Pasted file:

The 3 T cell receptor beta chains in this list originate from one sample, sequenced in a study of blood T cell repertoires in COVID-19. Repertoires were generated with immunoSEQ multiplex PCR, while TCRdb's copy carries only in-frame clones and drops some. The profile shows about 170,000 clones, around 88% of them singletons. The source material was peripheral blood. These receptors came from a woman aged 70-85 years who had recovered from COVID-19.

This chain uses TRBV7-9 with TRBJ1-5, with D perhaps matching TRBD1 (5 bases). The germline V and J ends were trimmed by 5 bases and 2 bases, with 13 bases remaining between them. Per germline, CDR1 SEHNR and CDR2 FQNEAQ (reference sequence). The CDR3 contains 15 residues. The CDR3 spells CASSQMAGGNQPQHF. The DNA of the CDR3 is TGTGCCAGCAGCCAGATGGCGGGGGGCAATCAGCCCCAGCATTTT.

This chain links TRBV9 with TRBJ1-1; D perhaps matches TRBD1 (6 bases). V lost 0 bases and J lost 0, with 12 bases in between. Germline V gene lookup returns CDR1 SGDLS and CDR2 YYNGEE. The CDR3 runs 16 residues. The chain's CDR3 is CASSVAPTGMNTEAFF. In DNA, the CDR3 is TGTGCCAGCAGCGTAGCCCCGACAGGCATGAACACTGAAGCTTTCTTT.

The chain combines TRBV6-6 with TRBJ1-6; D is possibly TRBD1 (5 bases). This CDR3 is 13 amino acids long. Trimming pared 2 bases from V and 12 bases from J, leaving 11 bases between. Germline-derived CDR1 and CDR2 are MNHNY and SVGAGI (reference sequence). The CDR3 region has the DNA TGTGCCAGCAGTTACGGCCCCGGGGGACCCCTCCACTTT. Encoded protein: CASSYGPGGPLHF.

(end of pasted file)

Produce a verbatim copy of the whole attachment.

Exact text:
The 3 T cell receptor beta chains in this list originate from one sample, sequenced in a study of blood T cell repertoires in COVID-19. Repertoires were generated with immunoSEQ multiplex PCR, while TCRdb's copy carries only in-frame clones and drops some. The profile shows about 170,000 clones, around 88% of them singletons. The source material was peripheral blood. These receptors came from a woman aged 70-85 years who had recovered from COVID-19.

This chain uses TRBV7-9 with TRBJ1-5, with D perhaps matching TRBD1 (5 bases). The germline V and J ends were trimmed by 5 bases and 2 bases, with 13 bases remaining between them. Per germline, CDR1 SEHNR and CDR2 FQNEAQ (reference sequence). The CDR3 contains 15 residues. The CDR3 spells CASSQMAGGNQPQHF. The DNA of the CDR3 is TGTGCCAGCAGCCAGATGGCGGGGGGCAATCAGCCCCAGCATTTT.

This chain links TRBV9 with TRBJ1-1; D perhaps matches TRBD1 (6 bases). V lost 0 bases and J lost 0, with 12 bases in between. Germline V gene lookup returns CDR1 SGDLS and CDR2 YYNGEE. The CDR3 runs 16 residues. The chain's CDR3 is CASSVAPTGMNTEAFF. In DNA, the CDR3 is TGTGCCAGCAGCGTAGCCCCGACAGGCATGAACACTGAAGCTTTCTTT.

The chain combines TRBV6-6 with TRBJ1-6; D is possibly TRBD1 (5 bases). This CDR3 is 13 amino acids long. Trimming pared 2 bases from V and 12 bases from J, leaving 11 bases between. Germline-derived CDR1 and CDR2 are MNHNY and SVGAGI (reference sequence). The CDR3 region has the DNA TGTGCCAGCAGTTACGGCCCCGGGGGACCCCTCCACTTT. Encoded protein: CASSYGPGGPLHF.